The most cost-efficient means of controlling nematodes in cotton may be to hit them only in parts of the field where they’re inflicting economic damage — which provides a great opportunity for growers to employ precision agriculture techniques like electrical soil conductivity mapping, zone sampling and site specific applications.

University of Arkansas Extension Plant Pathologist Scott Monfort says nematode control lends itself to precision agriculture so well because of the relationship between nematode damage and soil type, the lack of nematode-resistant cotton varieties, soil variability in the Mid-South and the significant cost of making broadcast applications of a nematicide to control the pests.

Two nematode species are responsible for damage in Arkansas cotton fields, reniform and root knot, with the latter being the most predominant.

According to Monfort, about 88 percent of the samples received by the University of Arkansas for nematode testing come from cotton fields. Of that percentage, 33 percent have some level of root knot nematode infestation. Reniform nematode populations fluctuate anywhere from 4 percent to 12 percent of the samples.

“Reniform is starting to surface more and more in the state,” Monfort says. “In most of the places where we see reniform nematode, it is more uniform in the field. But that’s not always the case — we do see some soil textural changes impacting reniform nematode populations, especially in sandier soils.”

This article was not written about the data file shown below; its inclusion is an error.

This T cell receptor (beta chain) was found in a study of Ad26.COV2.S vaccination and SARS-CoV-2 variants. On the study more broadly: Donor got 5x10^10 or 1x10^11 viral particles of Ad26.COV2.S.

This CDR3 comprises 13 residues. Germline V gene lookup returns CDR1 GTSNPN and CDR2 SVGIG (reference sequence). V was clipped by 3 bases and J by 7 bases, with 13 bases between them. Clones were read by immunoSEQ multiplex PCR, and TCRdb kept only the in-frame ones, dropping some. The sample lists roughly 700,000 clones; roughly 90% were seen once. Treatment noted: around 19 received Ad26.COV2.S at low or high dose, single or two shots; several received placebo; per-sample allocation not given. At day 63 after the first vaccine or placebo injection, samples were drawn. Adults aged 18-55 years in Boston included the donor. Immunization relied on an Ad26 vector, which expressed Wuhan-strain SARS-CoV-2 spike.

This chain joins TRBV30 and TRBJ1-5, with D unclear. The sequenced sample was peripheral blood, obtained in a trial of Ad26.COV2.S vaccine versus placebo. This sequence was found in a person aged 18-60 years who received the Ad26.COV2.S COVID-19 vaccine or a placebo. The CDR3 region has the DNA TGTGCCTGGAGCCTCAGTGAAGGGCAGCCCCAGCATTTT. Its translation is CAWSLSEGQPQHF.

Conventional sampling methods, where growers may take only two soil samples from a 180-acre field, may not accurately reflect nematode numbers in a field. The result, Monfort says, is that, “We’re probably underestimating the nematode populations out there — it’s a far greater problem that we think.”

In the last few years, researchers at the University of Arkansas have made significant strides in site specific nematode control with the help of a Veris EC meter, or soil electrical conductivity mapping cart. It has helped them to map soil types and develop a large-field understanding of the unique relationship between nematode populations, sand content in soil, and yield loss.

For example, research indicates that a soil with 45 percent sand can yield 1.5 bales of cotton even in the presence of a large number of nematodes, almost 2,000 per pint of soil. But, as you increase the percent sand from 65 percent, the plant can’t take on as many nematodes and maintain that yield potential.

“With root knot nematode, once you get greater than 75 percent sand, there are a lot of other factors causing stress on the plant. When the plant is under stress, it doesn’t take as many nematodes to cause problems. This tells us we need to work on developing sliding thresholds if we continue to rely on using soil texture to determine soil management zones.”

Monfort says it’s important to not use Veris-acquired information to treat only the sandy areas — assuming that’s where the nematodes are. “You have to know what is in the field. The Veris isn’t going to tell you where the nematode problem is; it’s only going to tell you where the variability of the soil is.”